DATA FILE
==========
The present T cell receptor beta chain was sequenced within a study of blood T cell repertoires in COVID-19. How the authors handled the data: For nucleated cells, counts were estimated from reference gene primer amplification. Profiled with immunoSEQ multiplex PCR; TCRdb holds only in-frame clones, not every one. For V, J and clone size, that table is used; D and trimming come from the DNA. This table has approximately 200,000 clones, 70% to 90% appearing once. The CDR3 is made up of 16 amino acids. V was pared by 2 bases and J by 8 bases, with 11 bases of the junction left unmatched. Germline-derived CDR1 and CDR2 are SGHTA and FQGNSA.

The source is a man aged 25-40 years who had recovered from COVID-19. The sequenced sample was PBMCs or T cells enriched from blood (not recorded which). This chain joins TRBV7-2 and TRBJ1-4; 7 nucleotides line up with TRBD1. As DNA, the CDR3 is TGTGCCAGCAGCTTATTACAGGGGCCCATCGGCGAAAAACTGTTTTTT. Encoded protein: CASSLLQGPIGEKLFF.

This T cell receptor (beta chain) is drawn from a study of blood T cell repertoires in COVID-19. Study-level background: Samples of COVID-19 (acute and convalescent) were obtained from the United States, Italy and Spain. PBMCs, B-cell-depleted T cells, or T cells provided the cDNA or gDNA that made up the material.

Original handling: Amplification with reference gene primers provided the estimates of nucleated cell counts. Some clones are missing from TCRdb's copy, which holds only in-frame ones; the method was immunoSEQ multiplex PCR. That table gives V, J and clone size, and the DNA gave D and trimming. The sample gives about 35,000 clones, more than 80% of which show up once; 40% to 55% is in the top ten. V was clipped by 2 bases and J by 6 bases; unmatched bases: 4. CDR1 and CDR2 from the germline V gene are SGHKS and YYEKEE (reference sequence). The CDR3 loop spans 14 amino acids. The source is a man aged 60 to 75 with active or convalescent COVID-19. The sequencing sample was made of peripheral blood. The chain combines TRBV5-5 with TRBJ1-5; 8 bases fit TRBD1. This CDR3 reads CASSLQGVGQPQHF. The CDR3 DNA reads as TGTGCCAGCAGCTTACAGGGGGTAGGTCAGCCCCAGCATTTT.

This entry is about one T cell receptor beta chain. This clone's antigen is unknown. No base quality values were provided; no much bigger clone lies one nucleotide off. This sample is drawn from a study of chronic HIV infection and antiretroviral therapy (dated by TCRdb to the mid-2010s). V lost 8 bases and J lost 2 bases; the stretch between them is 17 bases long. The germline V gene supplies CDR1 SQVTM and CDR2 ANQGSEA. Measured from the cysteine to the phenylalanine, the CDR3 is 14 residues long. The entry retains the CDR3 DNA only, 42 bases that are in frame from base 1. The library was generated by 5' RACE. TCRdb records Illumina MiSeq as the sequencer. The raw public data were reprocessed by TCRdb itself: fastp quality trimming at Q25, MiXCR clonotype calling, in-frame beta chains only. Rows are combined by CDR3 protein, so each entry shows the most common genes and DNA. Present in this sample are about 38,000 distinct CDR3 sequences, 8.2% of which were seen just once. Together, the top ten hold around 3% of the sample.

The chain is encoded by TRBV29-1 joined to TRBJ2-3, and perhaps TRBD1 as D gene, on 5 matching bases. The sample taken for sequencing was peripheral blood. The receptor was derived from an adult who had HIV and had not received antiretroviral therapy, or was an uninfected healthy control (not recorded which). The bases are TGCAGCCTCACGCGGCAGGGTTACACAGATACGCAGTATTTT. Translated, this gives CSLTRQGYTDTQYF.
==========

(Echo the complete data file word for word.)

The present T cell receptor beta chain was sequenced within a study of blood T cell repertoires in COVID-19. How the authors handled the data: For nucleated cells, counts were estimated from reference gene primer amplification. Profiled with immunoSEQ multiplex PCR; TCRdb holds only in-frame clones, not every one. For V, J and clone size, that table is used; D and trimming come from the DNA. This table has approximately 200,000 clones, 70% to 90% appearing once. The CDR3 is made up of 16 amino acids. V was pared by 2 bases and J by 8 bases, with 11 bases of the junction left unmatched. Germline-derived CDR1 and CDR2 are SGHTA and FQGNSA.

The source is a man aged 25-40 years who had recovered from COVID-19. The sequenced sample was PBMCs or T cells enriched from blood (not recorded which). This chain joins TRBV7-2 and TRBJ1-4; 7 nucleotides line up with TRBD1. As DNA, the CDR3 is TGTGCCAGCAGCTTATTACAGGGGCCCATCGGCGAAAAACTGTTTTTT. Encoded protein: CASSLLQGPIGEKLFF.

This T cell receptor (beta chain) is drawn from a study of blood T cell repertoires in COVID-19. Study-level background: Samples of COVID-19 (acute and convalescent) were obtained from the United States, Italy and Spain. PBMCs, B-cell-depleted T cells, or T cells provided the cDNA or gDNA that made up the material.

Original handling: Amplification with reference gene primers provided the estimates of nucleated cell counts. Some clones are missing from TCRdb's copy, which holds only in-frame ones; the method was immunoSEQ multiplex PCR. That table gives V, J and clone size, and the DNA gave D and trimming. The sample gives about 35,000 clones, more than 80% of which show up once; 40% to 55% is in the top ten. V was clipped by 2 bases and J by 6 bases; unmatched bases: 4. CDR1 and CDR2 from the germline V gene are SGHKS and YYEKEE (reference sequence). The CDR3 loop spans 14 amino acids. The source is a man aged 60 to 75 with active or convalescent COVID-19. The sequencing sample was made of peripheral blood. The chain combines TRBV5-5 with TRBJ1-5; 8 bases fit TRBD1. This CDR3 reads CASSLQGVGQPQHF. The CDR3 DNA reads as TGTGCCAGCAGCTTACAGGGGGTAGGTCAGCCCCAGCATTTT.

This entry is about one T cell receptor beta chain. This clone's antigen is unknown. No base quality values were provided; no much bigger clone lies one nucleotide off. This sample is drawn from a study of chronic HIV infection and antiretroviral therapy (dated by TCRdb to the mid-2010s). V lost 8 bases and J lost 2 bases; the stretch between them is 17 bases long. The germline V gene supplies CDR1 SQVTM and CDR2 ANQGSEA. Measured from the cysteine to the phenylalanine, the CDR3 is 14 residues long. The entry retains the CDR3 DNA only, 42 bases that are in frame from base 1. The library was generated by 5' RACE. TCRdb records Illumina MiSeq as the sequencer. The raw public data were reprocessed by TCRdb itself: fastp quality trimming at Q25, MiXCR clonotype calling, in-frame beta chains only. Rows are combined by CDR3 protein, so each entry shows the most common genes and DNA. Present in this sample are about 38,000 distinct CDR3 sequences, 8.2% of which were seen just once. Together, the top ten hold around 3% of the sample.

The chain is encoded by TRBV29-1 joined to TRBJ2-3, and perhaps TRBD1 as D gene, on 5 matching bases. The sample taken for sequencing was peripheral blood. The receptor was derived from an adult who had HIV and had not received antiretroviral therapy, or was an uninfected healthy control (not recorded which). The bases are TGCAGCCTCACGCGGCAGGGTTACACAGATACGCAGTATTTT. Translated, this gives CSLTRQGYTDTQYF.